• People who develop symptoms of mumps should not attend work/school/university and advice should be sought from their doctor. If mumps is diagnosed, they should remain off until fully recovered but no less than five days after the onset of parotid swelling. This minimises the risk of spread of infection to others.

Can it be prevented?

  • Yes. Giving MMR vaccine can prevent mumps. MMR contains mumps, measles and rubella vaccines. If you did not receive two doses of MMR then the course can be finished at any time.
  • Some people may not have received two doses of MMR, but may have received MR (measles/rubella) vaccine in the 1994 school catch-up campaign. The MR vaccine used in this catch-up campaign did not contain a mumps vaccine, and only protected against measles and rubella. These people should have a second dose of MMR to ensure they are adequately protected against mumps. If in doubt, your doctor will be able to confirm which vaccinations you have had in the past.

We strongly advise that all students should register with a local Medical Practice.

Primary health care under the National Health Service (NHS) is available to all students. You should register with a Medical Practice as soon as possible after arriving at QMU.

If you are from another area of the UK, please bring your NHS Medical Card with you to University.

If you are from the European Economic Area [EEA} or Switzerland, please bring your European Health Insurance Card [EHIC} with you to University.

Living on campus or locally around Musselburgh

Student Services works in partnership with the Riverside Medical Practice in Musselburgh, and the QMU Students’ Union, to provide healthcare for our students who live on campus or locally in the Musselburgh area.

You can access the Riverside Medical Practice website where you will find lots of useful information. There is also a web page specifically for QMU Students. Contact Number for Riverside is 0131-446-4171

If you do not wish to register with our partner Riverside Medical Practice, there are two other Medical Practices in Musselburgh:

The Eskbridge Medical Centre

The West Esk Medical Group

All three practices are now housed in the same building which is called Musselburgh Primary Care Centre. The address is - Musselburgh Primary Care Centre, Inveresk Road, Musselburgh, East Lothian, EH21 7BP

Living in Edinburgh

If you will be living in Edinburgh city whilst studying at QMU, you can find a medical practice near you by going onto the NHS24 website to find your local GP Practice - .

How to use the NHS

The website hosts videos in different languages which provides a clear and simple guide to the NHS in Scotland.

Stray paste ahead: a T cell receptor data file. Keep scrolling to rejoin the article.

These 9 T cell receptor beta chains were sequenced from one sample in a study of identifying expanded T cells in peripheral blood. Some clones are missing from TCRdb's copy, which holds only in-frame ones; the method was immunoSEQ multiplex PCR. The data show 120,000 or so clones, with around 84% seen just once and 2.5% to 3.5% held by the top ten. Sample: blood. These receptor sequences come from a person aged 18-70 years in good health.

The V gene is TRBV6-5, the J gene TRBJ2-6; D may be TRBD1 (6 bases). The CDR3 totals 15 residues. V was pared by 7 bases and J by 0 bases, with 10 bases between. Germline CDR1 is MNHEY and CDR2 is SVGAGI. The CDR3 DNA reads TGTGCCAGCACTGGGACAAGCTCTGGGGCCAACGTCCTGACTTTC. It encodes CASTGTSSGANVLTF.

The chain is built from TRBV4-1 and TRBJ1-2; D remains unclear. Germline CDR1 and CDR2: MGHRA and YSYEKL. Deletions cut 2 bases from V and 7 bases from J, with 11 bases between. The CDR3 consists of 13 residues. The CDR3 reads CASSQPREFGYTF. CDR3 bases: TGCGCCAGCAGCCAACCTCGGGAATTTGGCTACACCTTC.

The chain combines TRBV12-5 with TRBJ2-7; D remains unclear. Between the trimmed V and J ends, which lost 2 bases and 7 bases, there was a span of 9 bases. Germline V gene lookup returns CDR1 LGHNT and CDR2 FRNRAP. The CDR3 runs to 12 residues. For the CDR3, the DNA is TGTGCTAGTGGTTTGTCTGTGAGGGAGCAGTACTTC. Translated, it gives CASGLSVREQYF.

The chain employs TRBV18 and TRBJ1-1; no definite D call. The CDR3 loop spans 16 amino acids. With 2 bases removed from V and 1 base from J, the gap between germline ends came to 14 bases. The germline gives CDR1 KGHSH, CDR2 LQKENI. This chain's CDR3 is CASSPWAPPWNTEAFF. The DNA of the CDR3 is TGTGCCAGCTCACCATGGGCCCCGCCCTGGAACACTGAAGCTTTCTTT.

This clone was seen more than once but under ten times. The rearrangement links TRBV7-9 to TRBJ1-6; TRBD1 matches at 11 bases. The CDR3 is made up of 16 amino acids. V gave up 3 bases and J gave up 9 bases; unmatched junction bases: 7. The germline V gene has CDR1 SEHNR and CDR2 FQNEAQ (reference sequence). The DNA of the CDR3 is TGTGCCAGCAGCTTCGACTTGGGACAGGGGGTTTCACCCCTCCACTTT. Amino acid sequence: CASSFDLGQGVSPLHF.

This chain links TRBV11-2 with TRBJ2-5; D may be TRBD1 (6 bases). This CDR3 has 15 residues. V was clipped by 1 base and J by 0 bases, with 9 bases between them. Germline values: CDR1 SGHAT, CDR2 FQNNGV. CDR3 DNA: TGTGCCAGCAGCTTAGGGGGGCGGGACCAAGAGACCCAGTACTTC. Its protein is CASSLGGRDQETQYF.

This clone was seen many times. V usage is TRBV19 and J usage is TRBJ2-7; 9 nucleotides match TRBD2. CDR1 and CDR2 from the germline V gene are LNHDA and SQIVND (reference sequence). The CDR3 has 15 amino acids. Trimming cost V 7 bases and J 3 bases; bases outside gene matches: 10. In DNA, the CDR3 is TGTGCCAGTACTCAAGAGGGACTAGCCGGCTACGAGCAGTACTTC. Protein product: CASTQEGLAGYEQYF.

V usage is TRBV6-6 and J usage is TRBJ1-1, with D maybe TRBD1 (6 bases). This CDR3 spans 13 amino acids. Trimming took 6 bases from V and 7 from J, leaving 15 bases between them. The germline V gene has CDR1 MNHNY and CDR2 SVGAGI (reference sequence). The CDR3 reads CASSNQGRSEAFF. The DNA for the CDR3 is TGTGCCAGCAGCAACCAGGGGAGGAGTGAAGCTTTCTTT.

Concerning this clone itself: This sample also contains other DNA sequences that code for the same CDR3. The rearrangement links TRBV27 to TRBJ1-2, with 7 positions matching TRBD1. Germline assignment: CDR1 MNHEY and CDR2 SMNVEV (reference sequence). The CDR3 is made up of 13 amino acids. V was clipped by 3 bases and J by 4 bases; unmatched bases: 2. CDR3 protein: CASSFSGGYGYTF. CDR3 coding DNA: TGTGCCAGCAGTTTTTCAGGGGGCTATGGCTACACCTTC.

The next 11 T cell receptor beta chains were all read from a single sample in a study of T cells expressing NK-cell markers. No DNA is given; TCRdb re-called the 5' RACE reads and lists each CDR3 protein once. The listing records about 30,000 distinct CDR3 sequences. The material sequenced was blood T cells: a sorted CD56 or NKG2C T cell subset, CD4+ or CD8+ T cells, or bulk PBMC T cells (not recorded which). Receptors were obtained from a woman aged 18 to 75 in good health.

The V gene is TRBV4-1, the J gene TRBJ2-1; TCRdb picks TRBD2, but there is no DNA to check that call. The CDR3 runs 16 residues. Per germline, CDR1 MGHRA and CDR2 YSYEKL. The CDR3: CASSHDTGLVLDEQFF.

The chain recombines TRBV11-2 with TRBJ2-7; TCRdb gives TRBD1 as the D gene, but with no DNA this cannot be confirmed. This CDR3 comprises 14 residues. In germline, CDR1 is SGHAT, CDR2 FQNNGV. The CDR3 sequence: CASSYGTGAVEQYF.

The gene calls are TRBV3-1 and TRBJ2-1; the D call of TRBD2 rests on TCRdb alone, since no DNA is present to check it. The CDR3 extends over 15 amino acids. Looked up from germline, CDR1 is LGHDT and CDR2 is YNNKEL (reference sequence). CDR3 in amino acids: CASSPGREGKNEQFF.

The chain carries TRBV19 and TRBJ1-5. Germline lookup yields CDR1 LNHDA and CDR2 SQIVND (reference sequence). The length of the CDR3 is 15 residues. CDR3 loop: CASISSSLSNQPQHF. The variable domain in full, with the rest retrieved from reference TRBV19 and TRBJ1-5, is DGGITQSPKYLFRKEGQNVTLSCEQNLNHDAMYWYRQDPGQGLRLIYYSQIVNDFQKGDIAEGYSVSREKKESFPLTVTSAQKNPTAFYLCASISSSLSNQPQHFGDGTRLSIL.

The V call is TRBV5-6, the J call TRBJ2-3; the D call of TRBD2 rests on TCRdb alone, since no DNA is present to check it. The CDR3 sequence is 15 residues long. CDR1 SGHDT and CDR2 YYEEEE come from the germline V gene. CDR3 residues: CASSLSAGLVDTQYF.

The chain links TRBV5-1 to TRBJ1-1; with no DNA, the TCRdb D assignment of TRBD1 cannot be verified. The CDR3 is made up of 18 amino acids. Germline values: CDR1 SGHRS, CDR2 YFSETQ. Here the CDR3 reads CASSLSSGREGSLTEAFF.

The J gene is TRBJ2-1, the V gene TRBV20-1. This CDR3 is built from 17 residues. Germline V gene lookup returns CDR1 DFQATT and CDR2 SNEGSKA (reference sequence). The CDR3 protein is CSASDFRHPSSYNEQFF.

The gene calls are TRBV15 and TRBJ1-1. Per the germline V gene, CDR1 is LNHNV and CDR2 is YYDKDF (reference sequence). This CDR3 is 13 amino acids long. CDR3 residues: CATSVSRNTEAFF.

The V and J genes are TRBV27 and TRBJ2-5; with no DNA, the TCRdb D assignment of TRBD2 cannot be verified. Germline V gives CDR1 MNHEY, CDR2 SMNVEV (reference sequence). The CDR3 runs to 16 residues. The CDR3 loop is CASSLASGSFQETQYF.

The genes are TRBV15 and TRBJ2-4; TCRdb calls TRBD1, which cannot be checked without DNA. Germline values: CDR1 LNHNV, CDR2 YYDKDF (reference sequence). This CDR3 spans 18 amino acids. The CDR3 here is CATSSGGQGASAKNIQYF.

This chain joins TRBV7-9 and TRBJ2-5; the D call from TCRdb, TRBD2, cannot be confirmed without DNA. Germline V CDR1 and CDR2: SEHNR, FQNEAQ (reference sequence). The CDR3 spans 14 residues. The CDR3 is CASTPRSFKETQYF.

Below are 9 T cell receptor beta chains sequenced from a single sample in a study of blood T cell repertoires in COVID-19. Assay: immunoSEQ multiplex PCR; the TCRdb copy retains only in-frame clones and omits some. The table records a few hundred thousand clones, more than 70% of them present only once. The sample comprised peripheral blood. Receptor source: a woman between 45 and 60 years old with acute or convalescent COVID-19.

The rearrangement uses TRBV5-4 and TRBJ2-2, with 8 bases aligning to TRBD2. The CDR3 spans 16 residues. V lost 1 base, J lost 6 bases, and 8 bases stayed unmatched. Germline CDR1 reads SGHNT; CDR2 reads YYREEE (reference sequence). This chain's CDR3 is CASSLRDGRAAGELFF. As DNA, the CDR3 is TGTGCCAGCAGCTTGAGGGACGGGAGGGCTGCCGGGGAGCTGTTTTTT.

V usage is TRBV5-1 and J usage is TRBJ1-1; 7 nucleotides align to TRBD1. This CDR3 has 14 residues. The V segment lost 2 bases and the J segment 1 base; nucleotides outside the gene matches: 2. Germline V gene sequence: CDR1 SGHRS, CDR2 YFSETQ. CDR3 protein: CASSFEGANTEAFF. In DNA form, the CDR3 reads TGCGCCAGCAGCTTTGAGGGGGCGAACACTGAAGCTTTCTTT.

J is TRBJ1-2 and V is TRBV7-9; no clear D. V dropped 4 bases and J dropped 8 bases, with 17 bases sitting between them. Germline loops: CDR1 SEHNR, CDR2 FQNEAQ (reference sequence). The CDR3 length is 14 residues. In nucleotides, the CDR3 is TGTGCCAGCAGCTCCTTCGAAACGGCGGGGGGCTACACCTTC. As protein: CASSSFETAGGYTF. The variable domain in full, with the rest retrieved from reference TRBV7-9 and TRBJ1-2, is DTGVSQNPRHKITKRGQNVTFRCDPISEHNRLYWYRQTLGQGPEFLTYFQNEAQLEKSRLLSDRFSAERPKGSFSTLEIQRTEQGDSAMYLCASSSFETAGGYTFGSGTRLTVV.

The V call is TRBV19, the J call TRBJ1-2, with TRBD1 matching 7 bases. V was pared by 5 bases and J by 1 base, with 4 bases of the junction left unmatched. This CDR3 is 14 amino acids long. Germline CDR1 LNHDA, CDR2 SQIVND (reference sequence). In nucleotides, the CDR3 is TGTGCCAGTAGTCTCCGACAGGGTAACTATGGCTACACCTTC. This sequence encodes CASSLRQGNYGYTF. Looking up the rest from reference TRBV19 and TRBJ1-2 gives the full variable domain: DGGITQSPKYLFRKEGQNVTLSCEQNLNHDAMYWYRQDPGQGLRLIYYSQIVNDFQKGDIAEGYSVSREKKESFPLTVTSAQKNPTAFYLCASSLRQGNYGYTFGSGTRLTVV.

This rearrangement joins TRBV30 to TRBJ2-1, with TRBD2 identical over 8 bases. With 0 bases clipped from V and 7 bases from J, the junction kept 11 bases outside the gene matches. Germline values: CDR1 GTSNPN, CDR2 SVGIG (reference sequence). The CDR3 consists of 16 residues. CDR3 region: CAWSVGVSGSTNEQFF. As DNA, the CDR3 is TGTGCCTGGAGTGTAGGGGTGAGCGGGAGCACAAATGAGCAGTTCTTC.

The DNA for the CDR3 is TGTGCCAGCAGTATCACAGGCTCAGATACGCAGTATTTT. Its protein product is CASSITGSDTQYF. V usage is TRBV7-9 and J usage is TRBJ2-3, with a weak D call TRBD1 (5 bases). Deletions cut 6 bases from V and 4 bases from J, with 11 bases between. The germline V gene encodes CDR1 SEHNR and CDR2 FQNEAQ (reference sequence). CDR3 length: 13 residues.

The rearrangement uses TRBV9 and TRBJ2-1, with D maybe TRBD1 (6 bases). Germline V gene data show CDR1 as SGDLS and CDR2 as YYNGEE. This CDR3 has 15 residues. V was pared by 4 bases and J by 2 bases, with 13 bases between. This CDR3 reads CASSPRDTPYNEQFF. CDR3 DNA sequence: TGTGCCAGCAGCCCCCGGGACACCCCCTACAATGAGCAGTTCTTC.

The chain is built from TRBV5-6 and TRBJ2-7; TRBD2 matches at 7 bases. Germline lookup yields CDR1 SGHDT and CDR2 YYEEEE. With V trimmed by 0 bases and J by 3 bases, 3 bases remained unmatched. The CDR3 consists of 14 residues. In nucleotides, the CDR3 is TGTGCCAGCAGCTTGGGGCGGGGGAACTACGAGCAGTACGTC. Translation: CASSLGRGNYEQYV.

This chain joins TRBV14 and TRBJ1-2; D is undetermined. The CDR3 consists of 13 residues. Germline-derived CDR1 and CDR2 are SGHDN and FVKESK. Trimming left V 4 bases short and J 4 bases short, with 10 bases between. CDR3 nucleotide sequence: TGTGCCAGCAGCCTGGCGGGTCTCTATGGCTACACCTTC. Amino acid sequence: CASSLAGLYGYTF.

Medical emergencies outwith opening hours (6pm onwards)
Call NHS 24 directly by phoning: 111 outwith 6 pm to 8 am.

How can you help yourself?
Many common aches and pains can be simply treated at home without the need to see a doctor. High quality information on more than 800 health conditions and treatments which can be searched by A-Z on the NHS Inform Health A-Z .

Other useful resources

NHS inform – Mental Health and Wellbeing zone  

A gateway to Scottish-focused information on different aspects of mental health and wellbeing such as:

  • Stress Management
  • Helping Yourself and Accessing Help
  • Worried About Someone

Breathing Space

Breathing Space is a free , confidential phone and web based service for any individual who is experiencing low mood or depression , or who is unusually worried and in need of someone to talk to. Call 0800 83 85 87 (Mon-Thurs 6pm-2am and weekends 24hrs) or visit

Living Life

NHS Living Life is a telephone support service based on a Cognitive Behavioural Therapy (CBT) approach. NHS Living Life Guided Self Help is available to anyone over the age of 16 suffering low mood , mild to moderate depression and/or anxiety. Call 0800 328 9655 (Mon-Fri 1pm-9pm) to make an appointment. 

Sexual Health Scotland

Whether we're part of a couple , in a new relationship , have many partners or are happy and relaxed with no sex , everyone needs to take care of their sexual wellbeing.

Occupational Health is based at the Astley Ainslie Hospital, 133 Grange Loan, Edinburgh EH9 2HL, Tel: 0131 537 9369.

Hep B Injection - Please speak to your Programme Leader re up-to-date information.

Meningitis: As a student you are at risk of meningococcal meningitis. Vaccination with the 'Men C' vaccine will protect you against Group C meningitis and septicaemia. You will still have the potential risk of contracting one of the other forms, in particular Group B. There is no vaccination for this at present. We encourage you to be familiar with the signs and symptoms and be a good neighbour by looking in on any friends who you know are not well.

If you suspect someone has meningitis:


  • The Riverside Medical Practice, Musselburgh Primary Care Centre,
    Inveresk Road, Musselburgh, East Lothian, EH21 7BP - 0131 446 4171
  • Dial 999, if appropriate.




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last modified 02/05/2016 Queen Margaret University, Edinburgh EH21 6UU - Tel: +44 (0)131 474 0000